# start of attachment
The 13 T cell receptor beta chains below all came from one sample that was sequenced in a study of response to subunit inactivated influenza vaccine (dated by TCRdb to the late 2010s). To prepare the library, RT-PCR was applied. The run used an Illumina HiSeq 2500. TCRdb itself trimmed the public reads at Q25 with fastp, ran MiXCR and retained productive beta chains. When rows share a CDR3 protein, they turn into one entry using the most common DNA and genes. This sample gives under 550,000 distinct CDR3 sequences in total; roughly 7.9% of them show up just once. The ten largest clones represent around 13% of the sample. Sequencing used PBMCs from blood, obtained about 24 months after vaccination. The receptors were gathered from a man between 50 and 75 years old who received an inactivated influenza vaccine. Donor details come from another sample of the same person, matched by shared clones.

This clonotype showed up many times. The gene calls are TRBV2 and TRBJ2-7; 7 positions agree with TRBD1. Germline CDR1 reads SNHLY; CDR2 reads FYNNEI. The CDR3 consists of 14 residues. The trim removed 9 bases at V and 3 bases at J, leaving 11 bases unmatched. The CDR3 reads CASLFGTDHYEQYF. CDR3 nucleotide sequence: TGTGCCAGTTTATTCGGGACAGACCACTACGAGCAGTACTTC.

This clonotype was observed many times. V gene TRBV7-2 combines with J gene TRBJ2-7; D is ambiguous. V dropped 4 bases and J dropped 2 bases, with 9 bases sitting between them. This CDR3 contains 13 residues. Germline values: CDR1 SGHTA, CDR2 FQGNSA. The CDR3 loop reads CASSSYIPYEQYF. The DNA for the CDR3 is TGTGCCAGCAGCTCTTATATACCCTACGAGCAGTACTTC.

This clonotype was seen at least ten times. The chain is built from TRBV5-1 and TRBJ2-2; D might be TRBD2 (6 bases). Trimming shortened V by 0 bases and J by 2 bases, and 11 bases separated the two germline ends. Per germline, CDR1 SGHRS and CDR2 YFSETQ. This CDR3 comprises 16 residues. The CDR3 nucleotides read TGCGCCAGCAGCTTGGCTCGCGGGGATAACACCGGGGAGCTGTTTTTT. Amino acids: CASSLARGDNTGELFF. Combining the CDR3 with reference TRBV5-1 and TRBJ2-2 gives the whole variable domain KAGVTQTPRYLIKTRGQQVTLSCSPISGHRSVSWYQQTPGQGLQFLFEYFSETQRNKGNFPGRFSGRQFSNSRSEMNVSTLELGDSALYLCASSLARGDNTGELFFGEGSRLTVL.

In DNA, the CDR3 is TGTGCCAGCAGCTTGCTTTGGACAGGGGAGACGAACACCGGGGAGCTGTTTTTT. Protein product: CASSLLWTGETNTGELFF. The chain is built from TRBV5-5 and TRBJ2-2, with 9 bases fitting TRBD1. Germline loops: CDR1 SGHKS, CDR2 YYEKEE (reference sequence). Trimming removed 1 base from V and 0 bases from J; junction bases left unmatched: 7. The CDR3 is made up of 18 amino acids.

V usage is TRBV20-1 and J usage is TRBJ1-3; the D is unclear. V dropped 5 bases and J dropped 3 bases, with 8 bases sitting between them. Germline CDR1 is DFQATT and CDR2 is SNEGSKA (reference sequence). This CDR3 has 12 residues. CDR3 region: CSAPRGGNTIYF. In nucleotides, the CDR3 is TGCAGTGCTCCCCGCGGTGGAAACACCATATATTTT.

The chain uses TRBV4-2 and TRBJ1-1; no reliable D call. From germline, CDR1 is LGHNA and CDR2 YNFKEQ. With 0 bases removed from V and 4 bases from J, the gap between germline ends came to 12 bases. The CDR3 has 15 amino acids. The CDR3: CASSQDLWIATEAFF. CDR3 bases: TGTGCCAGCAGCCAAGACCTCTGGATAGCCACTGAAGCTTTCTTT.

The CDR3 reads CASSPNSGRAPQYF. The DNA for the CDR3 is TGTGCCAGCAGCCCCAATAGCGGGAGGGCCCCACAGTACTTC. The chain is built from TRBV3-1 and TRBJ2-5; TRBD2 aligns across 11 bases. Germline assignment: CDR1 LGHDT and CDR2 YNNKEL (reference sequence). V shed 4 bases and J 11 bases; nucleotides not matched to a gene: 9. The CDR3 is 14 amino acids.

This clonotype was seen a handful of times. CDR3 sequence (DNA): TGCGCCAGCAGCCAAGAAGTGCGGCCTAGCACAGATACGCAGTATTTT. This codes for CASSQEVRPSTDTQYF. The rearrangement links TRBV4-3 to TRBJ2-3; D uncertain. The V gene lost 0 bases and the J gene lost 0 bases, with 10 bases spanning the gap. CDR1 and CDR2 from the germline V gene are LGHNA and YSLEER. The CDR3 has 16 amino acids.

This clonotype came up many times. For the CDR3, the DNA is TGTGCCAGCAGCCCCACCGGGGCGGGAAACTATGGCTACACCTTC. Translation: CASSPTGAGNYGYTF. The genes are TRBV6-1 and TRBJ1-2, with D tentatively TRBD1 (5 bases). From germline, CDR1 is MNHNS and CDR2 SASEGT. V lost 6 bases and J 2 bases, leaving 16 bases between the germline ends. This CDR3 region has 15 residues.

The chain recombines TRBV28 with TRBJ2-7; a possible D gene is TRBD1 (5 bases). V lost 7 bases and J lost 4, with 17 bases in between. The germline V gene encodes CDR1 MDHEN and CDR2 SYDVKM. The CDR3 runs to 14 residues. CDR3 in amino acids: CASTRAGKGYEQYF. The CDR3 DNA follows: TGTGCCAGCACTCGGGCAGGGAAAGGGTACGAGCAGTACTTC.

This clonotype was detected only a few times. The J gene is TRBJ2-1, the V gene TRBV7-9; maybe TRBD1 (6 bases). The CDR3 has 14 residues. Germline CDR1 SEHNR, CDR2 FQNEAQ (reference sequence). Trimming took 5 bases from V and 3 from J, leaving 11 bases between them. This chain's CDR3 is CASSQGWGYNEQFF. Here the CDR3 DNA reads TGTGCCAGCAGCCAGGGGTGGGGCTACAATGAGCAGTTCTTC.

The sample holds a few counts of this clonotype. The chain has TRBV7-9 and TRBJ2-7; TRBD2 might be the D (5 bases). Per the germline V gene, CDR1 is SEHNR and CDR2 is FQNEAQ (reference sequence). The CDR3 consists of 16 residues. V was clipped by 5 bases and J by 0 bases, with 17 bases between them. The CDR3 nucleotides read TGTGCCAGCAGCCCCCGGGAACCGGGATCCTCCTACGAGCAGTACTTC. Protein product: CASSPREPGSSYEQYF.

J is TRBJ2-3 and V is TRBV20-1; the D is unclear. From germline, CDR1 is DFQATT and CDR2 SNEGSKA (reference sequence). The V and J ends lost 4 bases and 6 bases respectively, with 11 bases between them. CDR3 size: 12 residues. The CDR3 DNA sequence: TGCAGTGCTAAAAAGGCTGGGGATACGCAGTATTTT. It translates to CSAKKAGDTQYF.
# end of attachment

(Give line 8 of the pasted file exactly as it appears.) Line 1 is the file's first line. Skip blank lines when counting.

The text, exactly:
The CDR3 reads CASSPNSGRAPQYF. The DNA for the CDR3 is TGTGCCAGCAGCCCCAATAGCGGGAGGGCCCCACAGTACTTC. The chain is built from TRBV3-1 and TRBJ2-5; TRBD2 aligns across 11 bases. Germline assignment: CDR1 LGHDT and CDR2 YNNKEL (reference sequence). V shed 4 bases and J 11 bases; nucleotides not matched to a gene: 9. The CDR3 is 14 amino acids.